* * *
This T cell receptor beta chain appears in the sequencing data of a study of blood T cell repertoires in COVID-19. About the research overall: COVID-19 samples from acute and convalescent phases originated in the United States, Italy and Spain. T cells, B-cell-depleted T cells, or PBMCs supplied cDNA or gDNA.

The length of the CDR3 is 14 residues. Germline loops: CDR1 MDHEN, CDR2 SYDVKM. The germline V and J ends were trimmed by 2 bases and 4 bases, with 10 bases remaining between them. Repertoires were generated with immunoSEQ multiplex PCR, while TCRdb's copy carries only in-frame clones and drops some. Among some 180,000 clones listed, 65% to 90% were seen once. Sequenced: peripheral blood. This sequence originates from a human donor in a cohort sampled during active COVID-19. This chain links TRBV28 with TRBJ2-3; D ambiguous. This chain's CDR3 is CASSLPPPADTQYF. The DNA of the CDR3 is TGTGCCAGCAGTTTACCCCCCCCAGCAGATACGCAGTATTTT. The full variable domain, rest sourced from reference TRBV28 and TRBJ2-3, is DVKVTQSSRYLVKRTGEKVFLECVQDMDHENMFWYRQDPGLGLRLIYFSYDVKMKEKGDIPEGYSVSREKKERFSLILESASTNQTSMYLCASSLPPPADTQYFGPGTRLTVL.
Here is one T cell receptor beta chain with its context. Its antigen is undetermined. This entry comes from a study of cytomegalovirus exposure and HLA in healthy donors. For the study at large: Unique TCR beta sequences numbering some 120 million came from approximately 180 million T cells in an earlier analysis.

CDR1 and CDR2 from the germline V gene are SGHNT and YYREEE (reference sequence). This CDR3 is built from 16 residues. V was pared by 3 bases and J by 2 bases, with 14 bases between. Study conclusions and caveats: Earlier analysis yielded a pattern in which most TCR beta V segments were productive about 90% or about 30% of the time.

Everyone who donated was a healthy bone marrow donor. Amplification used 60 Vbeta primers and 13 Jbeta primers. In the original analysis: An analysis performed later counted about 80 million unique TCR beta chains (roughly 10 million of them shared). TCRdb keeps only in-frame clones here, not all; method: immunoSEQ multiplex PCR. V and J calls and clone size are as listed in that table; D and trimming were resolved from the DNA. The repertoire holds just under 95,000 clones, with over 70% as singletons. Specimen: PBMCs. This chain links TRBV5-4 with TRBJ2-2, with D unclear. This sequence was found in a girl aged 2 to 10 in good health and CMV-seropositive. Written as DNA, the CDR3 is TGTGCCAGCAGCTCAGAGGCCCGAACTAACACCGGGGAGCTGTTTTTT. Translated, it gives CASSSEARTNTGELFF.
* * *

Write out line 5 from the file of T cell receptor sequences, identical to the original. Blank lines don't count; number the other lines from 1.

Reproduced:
Everyone who donated was a healthy bone marrow donor. Amplification used 60 Vbeta primers and 13 Jbeta primers. In the original analysis: An analysis performed later counted about 80 million unique TCR beta chains (roughly 10 million of them shared). TCRdb keeps only in-frame clones here, not all; method: immunoSEQ multiplex PCR. V and J calls and clone size are as listed in that table; D and trimming were resolved from the DNA. The repertoire holds just under 95,000 clones, with over 70% as singletons. Specimen: PBMCs. This chain links TRBV5-4 with TRBJ2-2, with D unclear. This sequence was found in a girl aged 2 to 10 in good health and CMV-seropositive. Written as DNA, the CDR3 is TGTGCCAGCAGCTCAGAGGCCCGAACTAACACCGGGGAGCTGTTTTTT. Translated, it gives CASSSEARTNTGELFF.